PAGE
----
Tropicana Las Vegas Casino Closes $307.5m Sale

  • Gaming and Leisure Properties bought the real estate assets from Penn National Gaming
  • The seller will receive the $307.5m purchase sum in the form of rental credits
  • It will continue to operate the Tropicana facility for two years or until it is sold 
  • Penn National's 41 US gambling properties are currently closed, 26,000 furloughs under way
Tropicana Las Vegas casino resort facade
The sale of the Tropicana Las Vegas casino resort to GLPI has been confirmed for $307.5m. [Image: Shutterstock.com]

Penn National-GLPI deal finalized

Gaming and Leisure Properties (GLPI) has successfully acquired the Tropicana Las Vegas Casino Hotel Resort’s real estate assets in a deal worth $307.5m. GLPI confirmed the closure of the sale in a press release on Monday.

The recipient of the transaction is Penn National Gaming, with payment being effected through rental credits. The rental remuneration will cover more than five months of the existing lease agreement from May through October 2020, as well as for a portion of November.

as much as 75% of net sales proceeds over $308m could go to Penn National

Penn National Gaming will continue to operate the Tropicana facility for two years as per the lease agreement or until the facility itself is sold, depending on which eventuality occurs first. If the Tropicana is sold off within the two-year period, as much as 75% of net sales proceeds over $308m could go to Penn National.

Debt obligations, planned furloughs

Penn National is the owner or manager of 41 racing tracks and casinos in the United States. All facilities are currently closed due to the ongoing coronavirus pandemic.

The company has all-time-high, long-term debt obligations of $11bn. In 2019 alone, it had to pay rent of about $870m. Less than five years ago, Penn National Gaming paid about $52.5m more for the Tropicana than what it is now selling the property for.

From Wednesday onwards, Penn National also plans to furlough 26,000 employees without pay.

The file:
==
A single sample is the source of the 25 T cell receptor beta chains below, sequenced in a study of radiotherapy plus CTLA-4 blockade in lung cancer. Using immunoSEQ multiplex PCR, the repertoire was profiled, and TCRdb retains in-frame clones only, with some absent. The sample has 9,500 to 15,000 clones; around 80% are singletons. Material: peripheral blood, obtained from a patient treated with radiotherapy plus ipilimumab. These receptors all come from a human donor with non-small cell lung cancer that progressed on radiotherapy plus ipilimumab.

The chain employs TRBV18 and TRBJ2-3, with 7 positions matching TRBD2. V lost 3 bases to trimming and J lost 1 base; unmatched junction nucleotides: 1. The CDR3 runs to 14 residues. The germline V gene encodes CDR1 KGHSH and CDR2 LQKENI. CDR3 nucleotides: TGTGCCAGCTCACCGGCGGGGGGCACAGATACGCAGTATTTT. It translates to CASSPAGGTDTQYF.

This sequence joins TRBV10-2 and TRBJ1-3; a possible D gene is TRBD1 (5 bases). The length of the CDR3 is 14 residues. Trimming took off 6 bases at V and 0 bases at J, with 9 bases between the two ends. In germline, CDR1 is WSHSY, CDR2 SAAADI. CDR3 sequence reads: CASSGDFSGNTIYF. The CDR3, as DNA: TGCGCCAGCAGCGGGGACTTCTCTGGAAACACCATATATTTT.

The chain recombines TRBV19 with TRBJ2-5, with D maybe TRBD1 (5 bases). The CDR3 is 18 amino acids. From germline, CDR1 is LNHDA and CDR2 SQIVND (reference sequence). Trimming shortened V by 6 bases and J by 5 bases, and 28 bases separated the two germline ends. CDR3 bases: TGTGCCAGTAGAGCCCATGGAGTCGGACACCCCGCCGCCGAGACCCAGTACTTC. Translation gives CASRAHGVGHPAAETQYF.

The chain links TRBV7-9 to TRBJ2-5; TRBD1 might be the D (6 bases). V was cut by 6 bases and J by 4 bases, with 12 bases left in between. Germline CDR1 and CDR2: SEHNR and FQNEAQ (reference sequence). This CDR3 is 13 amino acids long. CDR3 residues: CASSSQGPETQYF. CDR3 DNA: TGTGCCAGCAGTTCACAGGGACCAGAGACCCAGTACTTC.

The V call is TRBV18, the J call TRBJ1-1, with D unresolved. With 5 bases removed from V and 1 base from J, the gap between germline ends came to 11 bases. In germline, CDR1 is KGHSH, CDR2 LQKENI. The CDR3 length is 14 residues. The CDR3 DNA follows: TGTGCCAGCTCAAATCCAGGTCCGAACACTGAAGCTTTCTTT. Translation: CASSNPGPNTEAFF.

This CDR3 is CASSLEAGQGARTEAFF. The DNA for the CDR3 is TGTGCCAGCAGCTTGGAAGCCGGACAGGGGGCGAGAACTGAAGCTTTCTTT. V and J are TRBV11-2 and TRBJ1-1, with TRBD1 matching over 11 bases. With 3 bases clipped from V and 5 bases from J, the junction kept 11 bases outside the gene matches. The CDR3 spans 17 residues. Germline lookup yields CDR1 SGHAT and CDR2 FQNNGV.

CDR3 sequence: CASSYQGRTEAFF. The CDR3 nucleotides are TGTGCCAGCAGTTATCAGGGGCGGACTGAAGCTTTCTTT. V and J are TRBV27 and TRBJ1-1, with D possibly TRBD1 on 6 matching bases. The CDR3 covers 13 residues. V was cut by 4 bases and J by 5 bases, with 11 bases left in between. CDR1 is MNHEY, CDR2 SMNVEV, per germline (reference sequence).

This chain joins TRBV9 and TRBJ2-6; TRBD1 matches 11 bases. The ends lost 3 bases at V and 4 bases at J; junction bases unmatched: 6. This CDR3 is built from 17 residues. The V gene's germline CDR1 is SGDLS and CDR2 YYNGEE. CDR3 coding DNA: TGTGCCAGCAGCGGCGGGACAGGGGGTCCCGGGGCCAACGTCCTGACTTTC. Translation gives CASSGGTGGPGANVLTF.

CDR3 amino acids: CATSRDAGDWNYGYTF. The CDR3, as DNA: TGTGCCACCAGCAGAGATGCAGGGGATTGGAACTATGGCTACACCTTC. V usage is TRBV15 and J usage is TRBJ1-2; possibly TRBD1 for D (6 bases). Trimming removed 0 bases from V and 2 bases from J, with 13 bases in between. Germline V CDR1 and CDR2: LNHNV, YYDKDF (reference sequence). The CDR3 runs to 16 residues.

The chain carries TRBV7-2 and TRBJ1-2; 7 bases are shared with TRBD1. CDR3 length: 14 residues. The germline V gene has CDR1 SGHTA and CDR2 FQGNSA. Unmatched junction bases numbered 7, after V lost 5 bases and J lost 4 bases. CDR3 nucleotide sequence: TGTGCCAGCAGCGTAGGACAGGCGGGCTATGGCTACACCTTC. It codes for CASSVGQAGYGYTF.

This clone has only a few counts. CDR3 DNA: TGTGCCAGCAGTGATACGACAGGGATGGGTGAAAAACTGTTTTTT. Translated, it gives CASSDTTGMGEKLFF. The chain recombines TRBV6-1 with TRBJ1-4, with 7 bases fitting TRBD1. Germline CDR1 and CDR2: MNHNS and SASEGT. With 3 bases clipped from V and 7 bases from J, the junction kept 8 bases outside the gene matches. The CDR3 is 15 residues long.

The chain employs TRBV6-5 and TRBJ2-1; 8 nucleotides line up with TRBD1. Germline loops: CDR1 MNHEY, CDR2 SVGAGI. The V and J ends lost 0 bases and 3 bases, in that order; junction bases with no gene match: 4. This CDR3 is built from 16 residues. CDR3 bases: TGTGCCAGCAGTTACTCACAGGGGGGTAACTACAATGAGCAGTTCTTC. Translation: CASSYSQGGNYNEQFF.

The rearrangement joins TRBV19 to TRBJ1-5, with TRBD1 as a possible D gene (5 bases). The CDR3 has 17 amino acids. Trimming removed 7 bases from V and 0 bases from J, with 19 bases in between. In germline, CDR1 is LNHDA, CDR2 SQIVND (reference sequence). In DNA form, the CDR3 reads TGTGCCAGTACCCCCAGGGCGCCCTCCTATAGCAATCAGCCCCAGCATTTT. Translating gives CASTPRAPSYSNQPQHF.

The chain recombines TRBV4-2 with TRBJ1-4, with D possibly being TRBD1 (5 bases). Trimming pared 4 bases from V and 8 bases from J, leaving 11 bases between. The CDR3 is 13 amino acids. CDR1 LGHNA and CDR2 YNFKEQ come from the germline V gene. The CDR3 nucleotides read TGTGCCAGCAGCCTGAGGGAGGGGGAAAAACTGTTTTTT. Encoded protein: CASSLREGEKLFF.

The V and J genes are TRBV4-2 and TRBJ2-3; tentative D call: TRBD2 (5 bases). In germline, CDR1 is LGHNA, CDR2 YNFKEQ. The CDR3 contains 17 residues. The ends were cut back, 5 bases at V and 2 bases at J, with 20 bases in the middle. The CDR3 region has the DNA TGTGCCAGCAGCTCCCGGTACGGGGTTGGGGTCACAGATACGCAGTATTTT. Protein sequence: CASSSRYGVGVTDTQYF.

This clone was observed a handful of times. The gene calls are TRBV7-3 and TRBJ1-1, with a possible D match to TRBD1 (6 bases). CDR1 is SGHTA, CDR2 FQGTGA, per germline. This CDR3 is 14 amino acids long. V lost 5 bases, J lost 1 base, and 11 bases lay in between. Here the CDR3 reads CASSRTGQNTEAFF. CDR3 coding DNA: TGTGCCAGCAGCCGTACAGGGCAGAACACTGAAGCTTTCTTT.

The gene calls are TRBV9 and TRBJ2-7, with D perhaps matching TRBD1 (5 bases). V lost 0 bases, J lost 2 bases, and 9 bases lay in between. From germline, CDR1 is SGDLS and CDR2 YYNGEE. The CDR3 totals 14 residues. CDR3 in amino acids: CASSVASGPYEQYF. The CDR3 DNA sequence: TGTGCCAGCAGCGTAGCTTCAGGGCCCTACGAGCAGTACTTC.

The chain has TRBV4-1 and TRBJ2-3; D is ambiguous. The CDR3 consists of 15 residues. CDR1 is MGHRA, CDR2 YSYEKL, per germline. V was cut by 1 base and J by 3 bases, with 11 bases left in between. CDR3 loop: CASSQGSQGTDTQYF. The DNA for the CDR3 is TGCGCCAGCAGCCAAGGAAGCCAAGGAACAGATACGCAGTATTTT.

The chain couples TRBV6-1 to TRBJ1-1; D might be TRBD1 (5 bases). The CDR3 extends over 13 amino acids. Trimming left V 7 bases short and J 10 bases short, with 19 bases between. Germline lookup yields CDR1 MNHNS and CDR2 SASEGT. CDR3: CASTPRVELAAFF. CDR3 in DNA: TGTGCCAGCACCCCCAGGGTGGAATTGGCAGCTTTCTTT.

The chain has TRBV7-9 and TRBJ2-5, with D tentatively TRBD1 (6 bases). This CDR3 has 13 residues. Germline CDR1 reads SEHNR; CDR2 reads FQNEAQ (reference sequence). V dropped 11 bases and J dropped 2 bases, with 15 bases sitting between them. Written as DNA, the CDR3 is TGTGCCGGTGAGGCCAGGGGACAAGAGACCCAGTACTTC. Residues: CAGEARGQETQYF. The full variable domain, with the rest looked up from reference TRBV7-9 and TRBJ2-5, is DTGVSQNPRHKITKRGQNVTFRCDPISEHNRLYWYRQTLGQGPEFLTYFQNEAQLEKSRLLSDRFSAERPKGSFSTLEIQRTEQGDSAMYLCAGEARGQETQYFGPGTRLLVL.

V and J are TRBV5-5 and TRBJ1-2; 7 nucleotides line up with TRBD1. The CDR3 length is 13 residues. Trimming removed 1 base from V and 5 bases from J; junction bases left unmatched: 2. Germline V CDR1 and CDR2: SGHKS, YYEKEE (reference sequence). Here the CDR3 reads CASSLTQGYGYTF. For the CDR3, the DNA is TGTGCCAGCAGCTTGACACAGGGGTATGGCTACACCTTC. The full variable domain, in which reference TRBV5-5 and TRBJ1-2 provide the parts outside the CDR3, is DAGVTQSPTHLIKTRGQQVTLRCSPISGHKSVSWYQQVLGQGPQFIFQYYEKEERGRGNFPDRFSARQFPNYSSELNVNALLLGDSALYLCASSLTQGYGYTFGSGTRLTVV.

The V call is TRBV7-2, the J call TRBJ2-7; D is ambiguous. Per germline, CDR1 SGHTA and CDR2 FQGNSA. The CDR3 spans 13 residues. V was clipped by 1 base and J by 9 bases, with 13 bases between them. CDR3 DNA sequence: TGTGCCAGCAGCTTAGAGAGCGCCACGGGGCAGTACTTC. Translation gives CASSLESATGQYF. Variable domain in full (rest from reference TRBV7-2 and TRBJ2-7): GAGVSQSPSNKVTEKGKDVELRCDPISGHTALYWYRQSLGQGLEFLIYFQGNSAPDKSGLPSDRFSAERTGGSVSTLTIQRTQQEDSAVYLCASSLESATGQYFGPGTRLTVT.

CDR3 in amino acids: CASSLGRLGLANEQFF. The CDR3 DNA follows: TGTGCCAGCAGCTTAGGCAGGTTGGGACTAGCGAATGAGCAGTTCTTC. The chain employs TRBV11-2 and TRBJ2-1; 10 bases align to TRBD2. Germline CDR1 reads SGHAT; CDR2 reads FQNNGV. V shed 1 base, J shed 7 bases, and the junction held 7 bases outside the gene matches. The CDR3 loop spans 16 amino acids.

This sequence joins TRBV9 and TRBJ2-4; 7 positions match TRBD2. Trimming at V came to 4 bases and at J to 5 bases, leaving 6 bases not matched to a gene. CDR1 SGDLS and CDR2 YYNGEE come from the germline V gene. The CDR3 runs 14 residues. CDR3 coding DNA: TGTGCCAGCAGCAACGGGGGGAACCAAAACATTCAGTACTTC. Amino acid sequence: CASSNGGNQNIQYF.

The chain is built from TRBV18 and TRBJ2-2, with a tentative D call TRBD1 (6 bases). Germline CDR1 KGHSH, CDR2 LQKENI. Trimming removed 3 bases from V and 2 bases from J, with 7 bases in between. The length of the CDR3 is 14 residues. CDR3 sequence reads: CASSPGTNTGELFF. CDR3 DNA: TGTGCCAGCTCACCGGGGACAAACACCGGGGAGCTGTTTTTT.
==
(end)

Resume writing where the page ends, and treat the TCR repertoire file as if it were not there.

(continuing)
CEO Jay Snowden has withdrawn the company’s financial estimates for 2020. From Wednesday onwards, Penn National also plans to furlough 26,000 employees without pay. According to Steven Wieczynski, a casino analyst at Stifel Nicholas & Co., the gaming company has enough liquidity to last for about seven months with continuing closures.

Before its deal with GLPI, it had plans to sell only a vacant portion of land behind the resort to a developer.

A flurry of recent sales

A number of other significant Las Vegas Strip properties have also been sold in recent times. These include the MGM Grand, Mandalay Bay, the Bellagio, and the Circus Circus. Experts believe these types of asset sales could become more common as casinos try to deal with the effects of the COVID-19 pandemic.

Penn National Gaming was the first casino operator to use real estate investment trusts (REITs) to own a casino and lease it back to operators. It adopted the approach back in 2013 through GLPI, paying rent to this REIT. MGM Resorts International and Caesars Entertainment are now taking a similar approach.

Las Vegas remains shut down

The Tropicana remains closed ever since Nevada Governor Steve Sisolak announced on March 18 a statewide shutdown on nonessential businesses. Casinos were quick to suspend operations in an attempt to curtail the spread of the coronavirus in the region.

The governor has not specified a date for the reopening of casinos to date. Some industry operators in Las Vegas have called for the conditional reopening of casino establishments in mid to late May.